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Grazing Inspiration From the Hamann Family and Their Blue Bell Ranch

By   /  July 9, 2018  /  Comments Off on Grazing Inspiration From the Hamann Family and Their Blue Bell Ranch

Some days you just need a little inspiration to keep on keeping on. So here’s the Hamann family, winners of South Dakota’s 2017 Leopold Conservation Award, to take you on a tour of their ranch and how their management has grown the grasslands they love.

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It’s the love of grass that made the Blue Bell Ranch what it is today: a place where cattle production meshes profitably with the care and maintenance of 5,000 acres of native grasslands and wetlands that serve as an “ecological anchor” on the southern end of the Prairie Coteau Hills in eastern South Dakota.

But it’s not just a love of grass that guides Herb and Beverly Hamann and their children, son Breck and daughter Arla Poindexter. It’s also a belief in working with nature, not against her. What that means for their management is conservative stocking of 1 cow calf pair for every 1 to 1.5 acres, rotational grazing that leaves plenty of stockpile, and moving calving time to May to improve calf survival and avoid harsh, early spring weather.  They’ve also incorporated prescribed fire and biological control for invasive plant species.

The Hamann’s philosophy has meant even more to the diversity of the grasslands and the wildlife that make their home there. As Pete Bauman, South Dakota State University Range Extension Specialist notes, the grasslands have benefited from the Hamann’s “making decisions not to judge a thing or a plant or an animal on its exact value and worth today for what they can understand, but realizing that even if they don’t understand it, it likely has value and worth and has a place in the system and they’re trying to preserve that.”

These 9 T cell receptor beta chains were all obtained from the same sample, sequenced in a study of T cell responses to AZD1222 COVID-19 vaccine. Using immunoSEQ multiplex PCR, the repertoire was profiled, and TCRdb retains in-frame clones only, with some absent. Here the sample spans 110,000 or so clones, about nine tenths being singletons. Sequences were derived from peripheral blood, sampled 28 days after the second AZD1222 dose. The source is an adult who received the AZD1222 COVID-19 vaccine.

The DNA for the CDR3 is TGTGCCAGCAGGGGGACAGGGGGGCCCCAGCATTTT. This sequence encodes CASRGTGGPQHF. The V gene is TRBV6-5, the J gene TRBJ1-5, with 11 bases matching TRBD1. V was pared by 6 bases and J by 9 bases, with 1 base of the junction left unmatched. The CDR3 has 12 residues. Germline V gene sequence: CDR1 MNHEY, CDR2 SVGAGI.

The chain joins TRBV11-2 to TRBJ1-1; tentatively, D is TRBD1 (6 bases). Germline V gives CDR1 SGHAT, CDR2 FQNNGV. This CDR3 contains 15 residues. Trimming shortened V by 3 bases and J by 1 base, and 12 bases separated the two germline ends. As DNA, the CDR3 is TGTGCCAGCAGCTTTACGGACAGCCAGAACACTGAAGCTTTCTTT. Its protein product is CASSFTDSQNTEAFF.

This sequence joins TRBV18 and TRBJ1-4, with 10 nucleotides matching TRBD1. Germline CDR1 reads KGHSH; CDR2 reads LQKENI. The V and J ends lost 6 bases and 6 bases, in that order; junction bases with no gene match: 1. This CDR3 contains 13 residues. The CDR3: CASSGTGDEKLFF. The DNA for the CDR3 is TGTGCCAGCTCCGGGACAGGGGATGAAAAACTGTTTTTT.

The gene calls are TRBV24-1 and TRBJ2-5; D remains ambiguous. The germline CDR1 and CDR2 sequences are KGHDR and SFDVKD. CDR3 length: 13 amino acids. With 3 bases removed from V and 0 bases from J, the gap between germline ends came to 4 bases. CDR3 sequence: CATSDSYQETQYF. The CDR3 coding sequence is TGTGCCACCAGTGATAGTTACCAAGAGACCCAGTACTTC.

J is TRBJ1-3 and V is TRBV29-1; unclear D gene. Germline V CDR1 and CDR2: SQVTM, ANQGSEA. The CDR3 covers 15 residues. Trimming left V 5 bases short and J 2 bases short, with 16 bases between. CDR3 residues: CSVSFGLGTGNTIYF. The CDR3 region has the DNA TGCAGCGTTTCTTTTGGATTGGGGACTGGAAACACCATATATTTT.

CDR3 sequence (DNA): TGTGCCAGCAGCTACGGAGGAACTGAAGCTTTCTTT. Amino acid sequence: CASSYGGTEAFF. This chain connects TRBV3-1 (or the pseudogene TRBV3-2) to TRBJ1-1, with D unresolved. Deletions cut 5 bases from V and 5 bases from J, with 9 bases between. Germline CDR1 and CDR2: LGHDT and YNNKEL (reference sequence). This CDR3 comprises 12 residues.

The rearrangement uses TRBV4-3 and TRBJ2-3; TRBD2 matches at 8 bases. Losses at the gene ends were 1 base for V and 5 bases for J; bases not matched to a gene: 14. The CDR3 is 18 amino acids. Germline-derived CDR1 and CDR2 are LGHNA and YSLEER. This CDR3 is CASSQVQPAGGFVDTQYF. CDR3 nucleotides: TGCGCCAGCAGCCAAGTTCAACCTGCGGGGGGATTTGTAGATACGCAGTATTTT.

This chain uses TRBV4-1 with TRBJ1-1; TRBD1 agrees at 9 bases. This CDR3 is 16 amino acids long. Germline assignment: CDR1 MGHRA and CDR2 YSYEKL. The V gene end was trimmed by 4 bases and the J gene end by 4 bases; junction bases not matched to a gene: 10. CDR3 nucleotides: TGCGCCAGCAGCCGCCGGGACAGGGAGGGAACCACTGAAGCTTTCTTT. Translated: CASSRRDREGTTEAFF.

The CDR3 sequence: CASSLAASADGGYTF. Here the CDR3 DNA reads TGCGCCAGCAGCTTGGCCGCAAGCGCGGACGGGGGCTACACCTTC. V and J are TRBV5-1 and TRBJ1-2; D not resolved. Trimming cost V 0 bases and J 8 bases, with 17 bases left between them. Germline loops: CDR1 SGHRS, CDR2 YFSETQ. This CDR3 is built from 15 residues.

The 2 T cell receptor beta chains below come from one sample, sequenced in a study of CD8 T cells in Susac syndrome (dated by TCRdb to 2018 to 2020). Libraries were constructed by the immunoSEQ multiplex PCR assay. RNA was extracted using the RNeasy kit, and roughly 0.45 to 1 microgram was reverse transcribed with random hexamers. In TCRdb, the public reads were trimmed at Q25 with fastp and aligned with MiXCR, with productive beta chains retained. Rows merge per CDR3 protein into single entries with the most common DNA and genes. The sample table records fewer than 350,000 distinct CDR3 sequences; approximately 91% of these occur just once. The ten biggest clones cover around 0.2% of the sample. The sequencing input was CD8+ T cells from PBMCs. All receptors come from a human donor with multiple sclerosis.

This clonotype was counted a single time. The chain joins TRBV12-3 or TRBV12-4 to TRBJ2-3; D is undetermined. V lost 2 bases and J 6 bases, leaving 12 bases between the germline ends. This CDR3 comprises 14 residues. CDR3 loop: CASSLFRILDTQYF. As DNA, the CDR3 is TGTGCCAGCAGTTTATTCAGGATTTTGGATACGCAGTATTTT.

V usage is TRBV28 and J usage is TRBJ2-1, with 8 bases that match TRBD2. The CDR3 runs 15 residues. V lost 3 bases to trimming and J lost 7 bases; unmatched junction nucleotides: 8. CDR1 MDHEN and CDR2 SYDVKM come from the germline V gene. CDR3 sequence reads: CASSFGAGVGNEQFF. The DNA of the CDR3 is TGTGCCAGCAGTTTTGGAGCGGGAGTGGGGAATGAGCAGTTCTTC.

The Hamanns’ grazing rotations are done with the consideration for ecological impacts. Their grazing practices allow the persistence of key species and large areas of habitat that coincide with wildlife needs at critical times, especially nesting. The family is proud of the sharp-tailed grouse and greater prairie chickens that inhabit the ranch. These iconic grassland birds are increasingly difficult to find in the area, but the Hamanns often observe the birds throughout the year on the ranch.

Aldo Leopold said, A thing is right when it tends to preserve the integrity, stability and beauty of the biotic community. It is wrong when it tends otherwise. So it’s fitting that the award that bears his name would go to the Hamman’s and Blue Bell Ranch.

For a visit to the Blue Bell Ranch and the beautiful grasslands that the Hamman’s manage, check out the 8:47 video below. You’ll also hear more about how they manage for the grass that they love.

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About the author

Publisher, Editor and Author

Kathy worked with the Bureau of Land Management for 12 years before founding Livestock for Landscapes in 2004. Her twelve years at the agency allowed her to pursue her goal of helping communities find ways to live profitably AND sustainably in their environment. She has been researching and working with livestock as a land management tool for over a decade. When she's not helping farmers, ranchers and land managers on-site, she writes articles, and books, and edits videos to help others turn their livestock into landscape managers.

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